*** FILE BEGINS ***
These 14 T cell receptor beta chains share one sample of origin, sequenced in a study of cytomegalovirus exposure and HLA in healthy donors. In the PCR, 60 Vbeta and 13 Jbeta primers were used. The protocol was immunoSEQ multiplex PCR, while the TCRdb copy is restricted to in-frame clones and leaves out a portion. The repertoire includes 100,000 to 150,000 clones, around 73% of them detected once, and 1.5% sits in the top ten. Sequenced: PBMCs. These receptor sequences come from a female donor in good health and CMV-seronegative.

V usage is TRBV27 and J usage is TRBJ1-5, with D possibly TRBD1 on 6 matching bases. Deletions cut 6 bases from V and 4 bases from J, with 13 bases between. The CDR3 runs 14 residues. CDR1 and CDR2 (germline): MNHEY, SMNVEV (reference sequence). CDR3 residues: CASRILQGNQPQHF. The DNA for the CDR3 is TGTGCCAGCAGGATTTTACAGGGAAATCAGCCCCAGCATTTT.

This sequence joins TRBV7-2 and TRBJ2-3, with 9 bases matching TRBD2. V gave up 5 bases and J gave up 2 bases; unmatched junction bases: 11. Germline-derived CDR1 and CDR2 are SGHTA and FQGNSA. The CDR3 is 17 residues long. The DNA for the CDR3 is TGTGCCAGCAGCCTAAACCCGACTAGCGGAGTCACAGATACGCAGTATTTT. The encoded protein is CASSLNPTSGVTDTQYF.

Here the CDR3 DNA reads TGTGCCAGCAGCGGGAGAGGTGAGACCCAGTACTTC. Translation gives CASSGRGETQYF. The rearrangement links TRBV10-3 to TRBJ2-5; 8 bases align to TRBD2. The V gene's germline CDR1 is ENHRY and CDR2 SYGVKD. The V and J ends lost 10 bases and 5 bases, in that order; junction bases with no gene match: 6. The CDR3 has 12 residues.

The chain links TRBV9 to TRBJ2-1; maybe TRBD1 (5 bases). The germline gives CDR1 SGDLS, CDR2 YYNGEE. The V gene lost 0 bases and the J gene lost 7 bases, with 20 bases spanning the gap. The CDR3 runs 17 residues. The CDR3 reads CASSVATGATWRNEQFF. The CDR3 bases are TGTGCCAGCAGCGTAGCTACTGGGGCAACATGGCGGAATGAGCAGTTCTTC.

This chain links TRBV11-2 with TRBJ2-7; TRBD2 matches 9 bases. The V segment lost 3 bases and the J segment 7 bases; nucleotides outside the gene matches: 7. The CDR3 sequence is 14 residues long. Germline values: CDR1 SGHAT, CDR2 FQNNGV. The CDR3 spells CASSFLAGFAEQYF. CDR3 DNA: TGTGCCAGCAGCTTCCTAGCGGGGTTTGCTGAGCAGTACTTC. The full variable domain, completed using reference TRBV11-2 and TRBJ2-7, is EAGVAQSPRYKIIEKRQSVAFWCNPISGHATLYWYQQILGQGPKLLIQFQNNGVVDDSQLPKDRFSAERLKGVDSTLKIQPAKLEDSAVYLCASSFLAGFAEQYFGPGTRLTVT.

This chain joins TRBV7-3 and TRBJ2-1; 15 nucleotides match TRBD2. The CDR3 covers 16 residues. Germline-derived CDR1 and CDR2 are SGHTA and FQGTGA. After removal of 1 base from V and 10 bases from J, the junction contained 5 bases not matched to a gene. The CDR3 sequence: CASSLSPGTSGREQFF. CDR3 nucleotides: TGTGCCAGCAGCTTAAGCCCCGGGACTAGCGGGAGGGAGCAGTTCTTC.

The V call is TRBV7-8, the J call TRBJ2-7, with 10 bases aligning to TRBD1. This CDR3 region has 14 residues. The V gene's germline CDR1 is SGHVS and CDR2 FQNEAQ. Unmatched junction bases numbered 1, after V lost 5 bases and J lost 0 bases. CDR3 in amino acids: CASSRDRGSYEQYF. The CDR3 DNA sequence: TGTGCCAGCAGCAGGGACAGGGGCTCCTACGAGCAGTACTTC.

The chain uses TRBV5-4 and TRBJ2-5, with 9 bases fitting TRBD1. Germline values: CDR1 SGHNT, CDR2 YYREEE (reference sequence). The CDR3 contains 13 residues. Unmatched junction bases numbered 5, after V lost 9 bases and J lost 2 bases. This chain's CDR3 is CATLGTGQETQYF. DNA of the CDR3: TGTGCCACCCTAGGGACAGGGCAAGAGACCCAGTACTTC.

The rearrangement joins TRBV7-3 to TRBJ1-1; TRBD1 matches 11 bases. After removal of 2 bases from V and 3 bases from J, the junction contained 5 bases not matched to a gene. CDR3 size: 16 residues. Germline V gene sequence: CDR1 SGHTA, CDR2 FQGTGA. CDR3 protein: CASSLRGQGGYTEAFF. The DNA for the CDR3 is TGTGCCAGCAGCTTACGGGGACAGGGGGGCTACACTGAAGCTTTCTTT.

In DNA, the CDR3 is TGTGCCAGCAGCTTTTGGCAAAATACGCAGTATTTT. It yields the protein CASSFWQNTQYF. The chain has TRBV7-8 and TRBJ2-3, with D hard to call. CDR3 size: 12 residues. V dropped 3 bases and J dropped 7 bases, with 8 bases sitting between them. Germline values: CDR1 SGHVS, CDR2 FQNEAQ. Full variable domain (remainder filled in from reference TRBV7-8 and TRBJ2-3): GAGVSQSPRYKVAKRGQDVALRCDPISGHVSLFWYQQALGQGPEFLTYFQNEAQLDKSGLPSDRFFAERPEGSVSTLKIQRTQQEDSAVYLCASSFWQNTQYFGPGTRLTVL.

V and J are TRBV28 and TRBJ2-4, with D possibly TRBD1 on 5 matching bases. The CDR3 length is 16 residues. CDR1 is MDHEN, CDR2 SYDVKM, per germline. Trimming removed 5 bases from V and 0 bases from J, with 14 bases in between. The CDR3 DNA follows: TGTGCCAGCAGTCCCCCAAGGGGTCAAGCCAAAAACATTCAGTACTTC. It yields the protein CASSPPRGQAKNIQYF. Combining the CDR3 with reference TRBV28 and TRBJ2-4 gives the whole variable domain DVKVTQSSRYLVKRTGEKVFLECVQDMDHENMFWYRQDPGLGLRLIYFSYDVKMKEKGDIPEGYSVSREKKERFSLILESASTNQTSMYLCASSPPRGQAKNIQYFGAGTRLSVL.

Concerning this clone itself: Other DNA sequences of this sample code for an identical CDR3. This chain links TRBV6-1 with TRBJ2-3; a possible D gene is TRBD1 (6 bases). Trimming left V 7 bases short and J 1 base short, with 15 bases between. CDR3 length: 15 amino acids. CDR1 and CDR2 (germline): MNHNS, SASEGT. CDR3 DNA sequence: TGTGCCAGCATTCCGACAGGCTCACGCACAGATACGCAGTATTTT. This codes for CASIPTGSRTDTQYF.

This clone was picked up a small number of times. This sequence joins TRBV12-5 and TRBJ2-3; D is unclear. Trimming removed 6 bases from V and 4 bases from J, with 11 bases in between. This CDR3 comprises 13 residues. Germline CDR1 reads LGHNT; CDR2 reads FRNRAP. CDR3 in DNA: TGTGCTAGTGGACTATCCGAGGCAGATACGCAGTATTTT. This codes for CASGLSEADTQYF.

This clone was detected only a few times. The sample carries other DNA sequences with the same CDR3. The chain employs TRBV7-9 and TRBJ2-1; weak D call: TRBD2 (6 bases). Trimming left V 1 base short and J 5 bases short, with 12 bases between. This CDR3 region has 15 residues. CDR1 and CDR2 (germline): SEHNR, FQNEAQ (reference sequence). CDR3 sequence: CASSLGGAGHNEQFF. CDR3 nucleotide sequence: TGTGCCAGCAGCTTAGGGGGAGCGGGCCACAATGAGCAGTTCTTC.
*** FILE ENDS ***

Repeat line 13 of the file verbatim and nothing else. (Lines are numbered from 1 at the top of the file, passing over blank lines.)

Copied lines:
Concerning this clone itself: Other DNA sequences of this sample code for an identical CDR3. This chain links TRBV6-1 with TRBJ2-3; a possible D gene is TRBD1 (6 bases). Trimming left V 7 bases short and J 1 base short, with 15 bases between. CDR3 length: 15 amino acids. CDR1 and CDR2 (germline): MNHNS, SASEGT. CDR3 DNA sequence: TGTGCCAGCATTCCGACAGGCTCACGCACAGATACGCAGTATTTT. This codes for CASIPTGSRTDTQYF.